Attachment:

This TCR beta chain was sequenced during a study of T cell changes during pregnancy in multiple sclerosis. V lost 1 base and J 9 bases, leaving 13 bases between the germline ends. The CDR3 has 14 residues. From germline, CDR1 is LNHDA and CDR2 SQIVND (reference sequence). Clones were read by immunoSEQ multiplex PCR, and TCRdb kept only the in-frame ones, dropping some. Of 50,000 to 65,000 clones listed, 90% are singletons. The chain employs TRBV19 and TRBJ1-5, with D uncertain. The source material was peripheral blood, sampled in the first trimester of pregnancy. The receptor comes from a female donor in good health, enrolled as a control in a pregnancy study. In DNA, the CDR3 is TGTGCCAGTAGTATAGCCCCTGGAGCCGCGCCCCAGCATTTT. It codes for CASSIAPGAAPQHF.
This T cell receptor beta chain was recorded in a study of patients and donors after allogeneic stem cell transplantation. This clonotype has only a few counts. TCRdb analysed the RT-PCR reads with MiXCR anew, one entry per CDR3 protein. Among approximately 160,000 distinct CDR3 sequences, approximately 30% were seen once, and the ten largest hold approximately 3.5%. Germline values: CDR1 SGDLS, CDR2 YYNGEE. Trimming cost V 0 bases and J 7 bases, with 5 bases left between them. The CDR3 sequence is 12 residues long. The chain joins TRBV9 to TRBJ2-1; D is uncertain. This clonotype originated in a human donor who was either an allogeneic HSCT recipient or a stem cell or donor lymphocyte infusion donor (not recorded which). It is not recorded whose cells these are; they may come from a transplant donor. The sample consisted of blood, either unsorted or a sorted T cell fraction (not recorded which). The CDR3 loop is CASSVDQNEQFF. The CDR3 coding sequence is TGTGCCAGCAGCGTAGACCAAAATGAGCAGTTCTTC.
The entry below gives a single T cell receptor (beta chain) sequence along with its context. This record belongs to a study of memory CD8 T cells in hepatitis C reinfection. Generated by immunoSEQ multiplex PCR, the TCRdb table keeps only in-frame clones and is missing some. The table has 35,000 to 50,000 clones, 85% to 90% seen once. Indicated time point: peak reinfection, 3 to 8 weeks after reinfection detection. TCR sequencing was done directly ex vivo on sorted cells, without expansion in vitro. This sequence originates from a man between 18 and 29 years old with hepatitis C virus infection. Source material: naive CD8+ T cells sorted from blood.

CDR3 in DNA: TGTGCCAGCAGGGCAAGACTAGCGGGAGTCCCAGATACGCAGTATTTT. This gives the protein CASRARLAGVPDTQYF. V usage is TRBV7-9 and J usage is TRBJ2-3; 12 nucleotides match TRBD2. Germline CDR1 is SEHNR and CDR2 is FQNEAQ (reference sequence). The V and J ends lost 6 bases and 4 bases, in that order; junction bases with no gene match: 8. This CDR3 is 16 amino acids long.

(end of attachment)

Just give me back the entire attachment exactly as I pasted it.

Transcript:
This TCR beta chain was sequenced during a study of T cell changes during pregnancy in multiple sclerosis. V lost 1 base and J 9 bases, leaving 13 bases between the germline ends. The CDR3 has 14 residues. From germline, CDR1 is LNHDA and CDR2 SQIVND (reference sequence). Clones were read by immunoSEQ multiplex PCR, and TCRdb kept only the in-frame ones, dropping some. Of 50,000 to 65,000 clones listed, 90% are singletons. The chain employs TRBV19 and TRBJ1-5, with D uncertain. The source material was peripheral blood, sampled in the first trimester of pregnancy. The receptor comes from a female donor in good health, enrolled as a control in a pregnancy study. In DNA, the CDR3 is TGTGCCAGTAGTATAGCCCCTGGAGCCGCGCCCCAGCATTTT. It codes for CASSIAPGAAPQHF.
This T cell receptor beta chain was recorded in a study of patients and donors after allogeneic stem cell transplantation. This clonotype has only a few counts. TCRdb analysed the RT-PCR reads with MiXCR anew, one entry per CDR3 protein. Among approximately 160,000 distinct CDR3 sequences, approximately 30% were seen once, and the ten largest hold approximately 3.5%. Germline values: CDR1 SGDLS, CDR2 YYNGEE. Trimming cost V 0 bases and J 7 bases, with 5 bases left between them. The CDR3 sequence is 12 residues long. The chain joins TRBV9 to TRBJ2-1; D is uncertain. This clonotype originated in a human donor who was either an allogeneic HSCT recipient or a stem cell or donor lymphocyte infusion donor (not recorded which). It is not recorded whose cells these are; they may come from a transplant donor. The sample consisted of blood, either unsorted or a sorted T cell fraction (not recorded which). The CDR3 loop is CASSVDQNEQFF. The CDR3 coding sequence is TGTGCCAGCAGCGTAGACCAAAATGAGCAGTTCTTC.
The entry below gives a single T cell receptor (beta chain) sequence along with its context. This record belongs to a study of memory CD8 T cells in hepatitis C reinfection. Generated by immunoSEQ multiplex PCR, the TCRdb table keeps only in-frame clones and is missing some. The table has 35,000 to 50,000 clones, 85% to 90% seen once. Indicated time point: peak reinfection, 3 to 8 weeks after reinfection detection. TCR sequencing was done directly ex vivo on sorted cells, without expansion in vitro. This sequence originates from a man between 18 and 29 years old with hepatitis C virus infection. Source material: naive CD8+ T cells sorted from blood.

CDR3 in DNA: TGTGCCAGCAGGGCAAGACTAGCGGGAGTCCCAGATACGCAGTATTTT. This gives the protein CASRARLAGVPDTQYF. V usage is TRBV7-9 and J usage is TRBJ2-3; 12 nucleotides match TRBD2. Germline CDR1 is SEHNR and CDR2 is FQNEAQ (reference sequence). The V and J ends lost 6 bases and 4 bases, in that order; junction bases with no gene match: 8. This CDR3 is 16 amino acids long.